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Sharp shows off midrange high-resolution TV as CES gadget show opens in Las Vegas

AT&T to let Web sites pay for data use

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    Jim Sanduski, Sharp Electronics Marketing Corp. senior vice president, shows off a new lineup of Sharp televisions at the Consumer Electronics Show in Las Vegas on Monday. Sharp is bridging the gap between expensive 4K TVs and HD versions.


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    An LG Life Band Touch activity tracker is one of many electronic gadgets unveiled at the consumer electronic show in Las Vegas. The device features calorie output and heart rate tracking.



Jim Sanduski, Sharp Electronics Marketing Corp. senior vice president, shows off a new lineup of Sharp televisions at the Consumer Electronics Show in Las Vegas on Monday. Sharp is bridging the gap between expensive 4K TVs and HD versions.


LAS VEGAS — Japanese electronics maker Sharp Corp. is bridging the gap between expensive 4K TVs and HD versions with an in-between solution that’s also priced in the middle.

It was one of several innovations unveiled by companies at the International CES gadget show, which began Monday in Las Vegas.

Sharp's new Quattron+ technology doubles the vertical resolution of a high-definition set by chopping the pixels in half. Meanwhile, it uses a mathematical formula to double the horizontal resolution for everything but certain parts of an image.

According to Sharp, that gives its Quattron+ televisions 16 million subpixels, versus 8 million for its Quattron line and 6 million for HD. It’s a middle ground before stepping up to a 4K TV, also known as “ultra HD,” which has 24 million subpixels.

Quattron+ TVs can receive 4K signals. A 70-inch model is expected to retail for about $3,200.

Up close, the Quattron+ screen is noticeably more detailed than standard HD.

Side-by-side footage of people kayaking, snowboarding, or getting makeup applied — with the technology turned on and off — revealed richer skin texture in close-ups and sharper details all around.

AT&T Inc., the country’s second-largest wireless carrier, announced Monday that it’s setting up a “1-800” service for wireless data.

Web sites that pay for the service will be toll-free for AT&T’s wireless customers, meaning the traffic won’t count against a surfer’s monthly allotment of data.

It’s the first major cell phone company to create a comprehensive service for sponsored wireless access in the United States.

The move is likely to face considerable opposition from public-interest groups that fear the service could discourage consumers from exploring new sites that can’t afford to pay communications carriers for traffic.

AT&T is trying to forestall critics by announcing that one of its first customers for the service is a startup: Aquto, which has an app that rewards users with extra data if they watch ads or download specific apps.

Health insurance company UnitedHealth Group Inc. will also use the service when it launches in the first quarter.

Mark Collins, senior vice president for data and voice products at AT&T’s wireless arm, said that, as an example, UnitedHealth could use the service to provide customers with free educational videos.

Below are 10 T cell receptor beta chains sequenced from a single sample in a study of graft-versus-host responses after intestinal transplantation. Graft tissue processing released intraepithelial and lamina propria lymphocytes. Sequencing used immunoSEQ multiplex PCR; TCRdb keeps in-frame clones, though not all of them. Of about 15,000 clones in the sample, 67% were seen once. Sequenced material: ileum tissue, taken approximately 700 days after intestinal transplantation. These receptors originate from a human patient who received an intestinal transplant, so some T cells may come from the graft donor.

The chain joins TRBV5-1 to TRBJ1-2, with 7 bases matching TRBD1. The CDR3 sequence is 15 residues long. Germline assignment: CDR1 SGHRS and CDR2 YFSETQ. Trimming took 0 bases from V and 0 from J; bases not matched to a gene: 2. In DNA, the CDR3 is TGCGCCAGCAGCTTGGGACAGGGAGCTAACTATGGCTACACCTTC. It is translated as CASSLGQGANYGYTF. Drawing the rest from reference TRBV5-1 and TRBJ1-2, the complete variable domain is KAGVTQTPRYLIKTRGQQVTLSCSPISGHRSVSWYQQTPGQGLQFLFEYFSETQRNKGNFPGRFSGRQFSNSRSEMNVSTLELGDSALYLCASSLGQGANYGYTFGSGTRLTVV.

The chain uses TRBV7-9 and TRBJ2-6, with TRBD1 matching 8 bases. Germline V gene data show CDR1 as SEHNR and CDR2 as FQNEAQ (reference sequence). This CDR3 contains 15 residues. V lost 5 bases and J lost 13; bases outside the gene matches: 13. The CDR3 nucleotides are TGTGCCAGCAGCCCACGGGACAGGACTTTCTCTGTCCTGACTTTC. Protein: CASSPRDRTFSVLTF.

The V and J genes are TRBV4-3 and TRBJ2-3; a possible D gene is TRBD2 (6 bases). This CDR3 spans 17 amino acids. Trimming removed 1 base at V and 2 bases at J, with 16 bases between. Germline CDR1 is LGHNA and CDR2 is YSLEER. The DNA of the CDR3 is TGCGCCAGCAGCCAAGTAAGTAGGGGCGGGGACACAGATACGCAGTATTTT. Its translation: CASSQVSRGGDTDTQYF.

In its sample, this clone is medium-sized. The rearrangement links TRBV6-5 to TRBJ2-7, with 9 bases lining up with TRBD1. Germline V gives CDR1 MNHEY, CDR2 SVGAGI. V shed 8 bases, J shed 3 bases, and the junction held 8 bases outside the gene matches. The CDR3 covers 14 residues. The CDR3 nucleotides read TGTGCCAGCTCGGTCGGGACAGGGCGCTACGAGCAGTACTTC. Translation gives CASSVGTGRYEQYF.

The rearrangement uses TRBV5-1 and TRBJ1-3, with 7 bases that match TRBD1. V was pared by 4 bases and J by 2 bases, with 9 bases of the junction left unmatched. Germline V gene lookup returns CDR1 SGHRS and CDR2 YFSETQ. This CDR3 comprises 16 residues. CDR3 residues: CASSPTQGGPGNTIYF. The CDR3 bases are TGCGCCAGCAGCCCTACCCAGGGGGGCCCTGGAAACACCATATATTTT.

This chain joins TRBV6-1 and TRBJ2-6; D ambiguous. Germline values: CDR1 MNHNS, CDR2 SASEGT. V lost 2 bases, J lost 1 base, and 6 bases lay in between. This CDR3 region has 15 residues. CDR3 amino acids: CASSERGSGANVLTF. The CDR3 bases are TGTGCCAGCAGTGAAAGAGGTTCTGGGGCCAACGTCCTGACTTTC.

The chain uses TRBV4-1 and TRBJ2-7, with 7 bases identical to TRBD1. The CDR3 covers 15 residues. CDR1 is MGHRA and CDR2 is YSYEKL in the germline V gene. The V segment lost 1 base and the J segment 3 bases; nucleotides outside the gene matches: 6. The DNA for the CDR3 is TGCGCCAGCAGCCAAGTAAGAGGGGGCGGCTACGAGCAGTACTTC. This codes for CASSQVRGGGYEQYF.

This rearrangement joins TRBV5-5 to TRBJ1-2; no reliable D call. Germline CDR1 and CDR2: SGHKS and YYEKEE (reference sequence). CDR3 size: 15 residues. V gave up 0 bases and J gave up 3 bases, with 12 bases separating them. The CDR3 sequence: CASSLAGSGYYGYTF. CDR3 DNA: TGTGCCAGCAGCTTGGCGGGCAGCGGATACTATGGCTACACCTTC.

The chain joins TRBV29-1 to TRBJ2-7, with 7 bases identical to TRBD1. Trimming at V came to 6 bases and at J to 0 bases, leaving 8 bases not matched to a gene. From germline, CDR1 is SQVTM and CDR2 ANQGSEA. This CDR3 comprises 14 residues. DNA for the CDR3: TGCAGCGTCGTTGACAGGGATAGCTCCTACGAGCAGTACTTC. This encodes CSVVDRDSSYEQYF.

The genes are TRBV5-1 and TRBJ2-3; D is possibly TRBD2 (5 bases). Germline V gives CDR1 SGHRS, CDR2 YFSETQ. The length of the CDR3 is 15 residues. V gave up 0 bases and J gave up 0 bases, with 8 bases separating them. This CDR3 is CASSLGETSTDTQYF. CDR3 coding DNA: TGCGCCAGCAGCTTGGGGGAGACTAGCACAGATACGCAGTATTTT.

Mr. Collins emphasized that apart from the issue of billing, the traffic from the sponsoring sites will be treated the same as other traffic on the network, keeping AT&T in compliance with the Federal Communications Commission’s “net neutrality” rules, which mandate equal treatment of traffic.

Those rules are subject to a court challenge.

Matt Wood, the policy director at the communications right advocacy group Free Press, still thinks that the plan runs against the principle of openness and equal access that’s made the Internet successful.

“Letting the carriers charge more or less money to reach certain sites is discriminatory, and it’s not how the Internet is supposed to work,” Mr. Wood said in a statement.

GoSmart Mobile, a sub-brand of No. 4 carrier T-Mobile US Inc., announced two weeks ago that Facebook traffic will be free for its subscribers, because the site is paying for it.

AT&T’s announcement is much broader — the company is inviting all Web companies to use its “1-800” service, and the free access will apply to all its subscribers.

At the end of September, AT&T had 51 million smart phone subscribers on contract-based plans, and a few million more on prepaid plans.

Korean electronics maker LG Corp. is jumping into the wearable fitness market.

The company is making earbuds that will measure your heart rate from inside your ears. The earbuds connect to a small medallion that syncs to a smart phone via Bluetooth wireless technology.

There were no immediate details on price and release dates.

Panasonic Corp. unveiled a product that combines two big tech trends — ultra HD and wearable devices — with a portable camera that hooks onto your ear and records in ultra-high definition 4K video.

Panasonic didn’t immediately name the gadget, but it resembles the company’s A100 full HD camcorder, which is a smart phone-sized device that straps to a user’s arm and is connected by a cable to a tubular device housing the lens.

Julie Bauer, president of Panasonic’s consumer electronics division, said the device is waterproof and dust-proof and for the everyday person.

Video shot in 4K resolution, which uses about quadruple the pixels found in HD, can be shared via Wi-Fi and viewed on smart phones or ultra HD living room TVs.

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